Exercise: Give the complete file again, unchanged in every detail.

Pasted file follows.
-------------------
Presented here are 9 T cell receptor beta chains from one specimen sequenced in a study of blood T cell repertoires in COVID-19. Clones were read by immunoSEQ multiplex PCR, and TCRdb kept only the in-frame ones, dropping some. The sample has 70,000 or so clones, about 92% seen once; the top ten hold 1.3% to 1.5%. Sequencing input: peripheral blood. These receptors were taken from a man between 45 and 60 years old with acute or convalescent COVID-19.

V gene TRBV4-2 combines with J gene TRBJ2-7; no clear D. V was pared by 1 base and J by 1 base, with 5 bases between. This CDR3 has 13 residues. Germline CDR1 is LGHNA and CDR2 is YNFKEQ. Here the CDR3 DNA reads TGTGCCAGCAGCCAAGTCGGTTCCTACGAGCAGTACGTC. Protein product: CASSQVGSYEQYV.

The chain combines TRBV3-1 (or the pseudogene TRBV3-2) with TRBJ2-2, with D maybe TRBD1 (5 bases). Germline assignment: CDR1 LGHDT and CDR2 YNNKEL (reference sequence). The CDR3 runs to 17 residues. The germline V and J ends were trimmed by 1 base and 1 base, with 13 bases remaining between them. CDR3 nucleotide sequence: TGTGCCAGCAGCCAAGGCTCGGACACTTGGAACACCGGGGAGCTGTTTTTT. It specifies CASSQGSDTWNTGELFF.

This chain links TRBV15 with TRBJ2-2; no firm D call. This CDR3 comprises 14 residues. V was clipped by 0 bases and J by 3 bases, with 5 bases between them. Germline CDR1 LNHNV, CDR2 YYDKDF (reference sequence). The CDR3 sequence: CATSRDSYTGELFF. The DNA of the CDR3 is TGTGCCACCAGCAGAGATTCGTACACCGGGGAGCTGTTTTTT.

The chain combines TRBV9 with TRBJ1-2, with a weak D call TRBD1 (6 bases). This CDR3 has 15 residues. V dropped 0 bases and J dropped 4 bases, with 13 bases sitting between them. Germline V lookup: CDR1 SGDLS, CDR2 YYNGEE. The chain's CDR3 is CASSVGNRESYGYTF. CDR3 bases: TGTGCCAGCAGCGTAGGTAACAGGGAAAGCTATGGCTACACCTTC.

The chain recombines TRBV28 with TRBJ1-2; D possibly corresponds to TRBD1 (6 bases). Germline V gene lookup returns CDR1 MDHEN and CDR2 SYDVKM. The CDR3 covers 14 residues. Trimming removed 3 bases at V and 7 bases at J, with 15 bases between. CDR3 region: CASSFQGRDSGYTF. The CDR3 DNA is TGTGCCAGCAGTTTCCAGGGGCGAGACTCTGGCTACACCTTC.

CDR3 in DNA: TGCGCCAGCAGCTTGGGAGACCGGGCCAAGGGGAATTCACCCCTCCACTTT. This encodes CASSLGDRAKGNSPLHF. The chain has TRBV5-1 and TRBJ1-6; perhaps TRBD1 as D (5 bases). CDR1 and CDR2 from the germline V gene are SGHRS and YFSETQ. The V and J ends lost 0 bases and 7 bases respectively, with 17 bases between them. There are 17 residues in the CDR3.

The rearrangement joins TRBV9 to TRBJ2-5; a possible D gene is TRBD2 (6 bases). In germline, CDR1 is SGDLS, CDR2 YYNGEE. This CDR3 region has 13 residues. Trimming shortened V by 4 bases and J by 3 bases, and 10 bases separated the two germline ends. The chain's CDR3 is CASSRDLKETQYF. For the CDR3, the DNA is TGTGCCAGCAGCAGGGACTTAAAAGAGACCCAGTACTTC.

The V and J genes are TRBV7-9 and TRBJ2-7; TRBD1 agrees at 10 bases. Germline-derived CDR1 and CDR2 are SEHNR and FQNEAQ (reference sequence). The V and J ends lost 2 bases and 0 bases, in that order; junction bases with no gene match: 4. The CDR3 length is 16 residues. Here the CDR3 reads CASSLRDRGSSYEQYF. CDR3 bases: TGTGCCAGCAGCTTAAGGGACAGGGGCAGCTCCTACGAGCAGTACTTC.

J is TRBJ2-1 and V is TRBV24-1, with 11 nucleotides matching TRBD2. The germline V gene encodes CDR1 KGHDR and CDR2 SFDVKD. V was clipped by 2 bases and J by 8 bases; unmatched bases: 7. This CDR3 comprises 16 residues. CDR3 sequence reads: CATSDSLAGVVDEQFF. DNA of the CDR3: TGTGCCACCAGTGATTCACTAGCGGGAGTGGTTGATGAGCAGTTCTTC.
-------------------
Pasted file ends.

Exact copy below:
Presented here are 9 T cell receptor beta chains from one specimen sequenced in a study of blood T cell repertoires in COVID-19. Clones were read by immunoSEQ multiplex PCR, and TCRdb kept only the in-frame ones, dropping some. The sample has 70,000 or so clones, about 92% seen once; the top ten hold 1.3% to 1.5%. Sequencing input: peripheral blood. These receptors were taken from a man between 45 and 60 years old with acute or convalescent COVID-19.

V gene TRBV4-2 combines with J gene TRBJ2-7; no clear D. V was pared by 1 base and J by 1 base, with 5 bases between. This CDR3 has 13 residues. Germline CDR1 is LGHNA and CDR2 is YNFKEQ. Here the CDR3 DNA reads TGTGCCAGCAGCCAAGTCGGTTCCTACGAGCAGTACGTC. Protein product: CASSQVGSYEQYV.

The chain combines TRBV3-1 (or the pseudogene TRBV3-2) with TRBJ2-2, with D maybe TRBD1 (5 bases). Germline assignment: CDR1 LGHDT and CDR2 YNNKEL (reference sequence). The CDR3 runs to 17 residues. The germline V and J ends were trimmed by 1 base and 1 base, with 13 bases remaining between them. CDR3 nucleotide sequence: TGTGCCAGCAGCCAAGGCTCGGACACTTGGAACACCGGGGAGCTGTTTTTT. It specifies CASSQGSDTWNTGELFF.

This chain links TRBV15 with TRBJ2-2; no firm D call. This CDR3 comprises 14 residues. V was clipped by 0 bases and J by 3 bases, with 5 bases between them. Germline CDR1 LNHNV, CDR2 YYDKDF (reference sequence). The CDR3 sequence: CATSRDSYTGELFF. The DNA of the CDR3 is TGTGCCACCAGCAGAGATTCGTACACCGGGGAGCTGTTTTTT.

The chain combines TRBV9 with TRBJ1-2, with a weak D call TRBD1 (6 bases). This CDR3 has 15 residues. V dropped 0 bases and J dropped 4 bases, with 13 bases sitting between them. Germline V lookup: CDR1 SGDLS, CDR2 YYNGEE. The chain's CDR3 is CASSVGNRESYGYTF. CDR3 bases: TGTGCCAGCAGCGTAGGTAACAGGGAAAGCTATGGCTACACCTTC.

The chain recombines TRBV28 with TRBJ1-2; D possibly corresponds to TRBD1 (6 bases). Germline V gene lookup returns CDR1 MDHEN and CDR2 SYDVKM. The CDR3 covers 14 residues. Trimming removed 3 bases at V and 7 bases at J, with 15 bases between. CDR3 region: CASSFQGRDSGYTF. The CDR3 DNA is TGTGCCAGCAGTTTCCAGGGGCGAGACTCTGGCTACACCTTC.

CDR3 in DNA: TGCGCCAGCAGCTTGGGAGACCGGGCCAAGGGGAATTCACCCCTCCACTTT. This encodes CASSLGDRAKGNSPLHF. The chain has TRBV5-1 and TRBJ1-6; perhaps TRBD1 as D (5 bases). CDR1 and CDR2 from the germline V gene are SGHRS and YFSETQ. The V and J ends lost 0 bases and 7 bases respectively, with 17 bases between them. There are 17 residues in the CDR3.

The rearrangement joins TRBV9 to TRBJ2-5; a possible D gene is TRBD2 (6 bases). In germline, CDR1 is SGDLS, CDR2 YYNGEE. This CDR3 region has 13 residues. Trimming shortened V by 4 bases and J by 3 bases, and 10 bases separated the two germline ends. The chain's CDR3 is CASSRDLKETQYF. For the CDR3, the DNA is TGTGCCAGCAGCAGGGACTTAAAAGAGACCCAGTACTTC.

The V and J genes are TRBV7-9 and TRBJ2-7; TRBD1 agrees at 10 bases. Germline-derived CDR1 and CDR2 are SEHNR and FQNEAQ (reference sequence). The V and J ends lost 2 bases and 0 bases, in that order; junction bases with no gene match: 4. The CDR3 length is 16 residues. Here the CDR3 reads CASSLRDRGSSYEQYF. CDR3 bases: TGTGCCAGCAGCTTAAGGGACAGGGGCAGCTCCTACGAGCAGTACTTC.

J is TRBJ2-1 and V is TRBV24-1, with 11 nucleotides matching TRBD2. The germline V gene encodes CDR1 KGHDR and CDR2 SFDVKD. V was clipped by 2 bases and J by 8 bases; unmatched bases: 7. This CDR3 comprises 16 residues. CDR3 sequence reads: CATSDSLAGVVDEQFF. DNA of the CDR3: TGTGCCACCAGTGATTCACTAGCGGGAGTGGTTGATGAGCAGTTCTTC.